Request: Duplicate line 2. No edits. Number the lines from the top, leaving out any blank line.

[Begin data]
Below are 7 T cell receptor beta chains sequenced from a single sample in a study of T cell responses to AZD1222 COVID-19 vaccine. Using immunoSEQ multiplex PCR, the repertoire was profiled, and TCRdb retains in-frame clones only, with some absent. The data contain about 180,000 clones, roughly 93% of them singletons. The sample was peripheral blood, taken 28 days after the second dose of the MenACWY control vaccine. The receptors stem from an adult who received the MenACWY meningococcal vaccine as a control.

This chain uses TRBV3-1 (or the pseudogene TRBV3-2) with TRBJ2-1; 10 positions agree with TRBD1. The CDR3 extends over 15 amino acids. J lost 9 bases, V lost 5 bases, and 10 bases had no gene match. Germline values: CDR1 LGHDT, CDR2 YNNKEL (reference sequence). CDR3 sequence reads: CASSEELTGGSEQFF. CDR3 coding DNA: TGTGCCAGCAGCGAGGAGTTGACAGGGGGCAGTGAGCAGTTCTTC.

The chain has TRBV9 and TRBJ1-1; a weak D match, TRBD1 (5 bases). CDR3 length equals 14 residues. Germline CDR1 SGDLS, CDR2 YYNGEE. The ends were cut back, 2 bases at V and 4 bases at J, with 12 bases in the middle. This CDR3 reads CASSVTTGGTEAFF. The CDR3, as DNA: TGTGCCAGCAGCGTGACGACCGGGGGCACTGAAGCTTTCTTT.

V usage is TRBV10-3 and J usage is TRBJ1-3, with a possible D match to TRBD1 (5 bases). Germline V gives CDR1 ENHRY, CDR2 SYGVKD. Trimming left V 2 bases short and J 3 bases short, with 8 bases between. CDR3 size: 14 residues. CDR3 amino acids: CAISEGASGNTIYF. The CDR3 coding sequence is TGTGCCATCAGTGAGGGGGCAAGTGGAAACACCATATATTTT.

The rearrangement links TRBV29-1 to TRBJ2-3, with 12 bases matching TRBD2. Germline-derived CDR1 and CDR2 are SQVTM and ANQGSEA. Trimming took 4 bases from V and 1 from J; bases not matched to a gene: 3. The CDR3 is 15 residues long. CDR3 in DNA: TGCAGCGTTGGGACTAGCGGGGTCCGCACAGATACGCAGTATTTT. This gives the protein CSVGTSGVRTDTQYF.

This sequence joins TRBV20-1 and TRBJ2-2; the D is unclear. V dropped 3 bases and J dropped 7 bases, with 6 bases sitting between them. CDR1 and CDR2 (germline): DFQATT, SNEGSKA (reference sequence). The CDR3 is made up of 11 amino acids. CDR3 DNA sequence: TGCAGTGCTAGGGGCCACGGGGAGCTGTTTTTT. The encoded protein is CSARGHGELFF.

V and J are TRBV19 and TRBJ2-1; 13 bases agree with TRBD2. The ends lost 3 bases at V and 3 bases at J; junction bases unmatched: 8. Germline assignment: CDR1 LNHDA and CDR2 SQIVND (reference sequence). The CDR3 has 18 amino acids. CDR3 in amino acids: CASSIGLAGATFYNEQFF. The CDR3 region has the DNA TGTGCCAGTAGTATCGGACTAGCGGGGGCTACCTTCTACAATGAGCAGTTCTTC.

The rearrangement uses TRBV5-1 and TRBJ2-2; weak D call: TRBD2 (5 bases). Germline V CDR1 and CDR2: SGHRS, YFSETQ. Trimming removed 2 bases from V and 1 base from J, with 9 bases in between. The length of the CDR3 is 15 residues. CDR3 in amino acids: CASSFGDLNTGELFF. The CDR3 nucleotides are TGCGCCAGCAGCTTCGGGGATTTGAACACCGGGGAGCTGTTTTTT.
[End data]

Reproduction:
This chain uses TRBV3-1 (or the pseudogene TRBV3-2) with TRBJ2-1; 10 positions agree with TRBD1. The CDR3 extends over 15 amino acids. J lost 9 bases, V lost 5 bases, and 10 bases had no gene match. Germline values: CDR1 LGHDT, CDR2 YNNKEL (reference sequence). CDR3 sequence reads: CASSEELTGGSEQFF. CDR3 coding DNA: TGTGCCAGCAGCGAGGAGTTGACAGGGGGCAGTGAGCAGTTCTTC.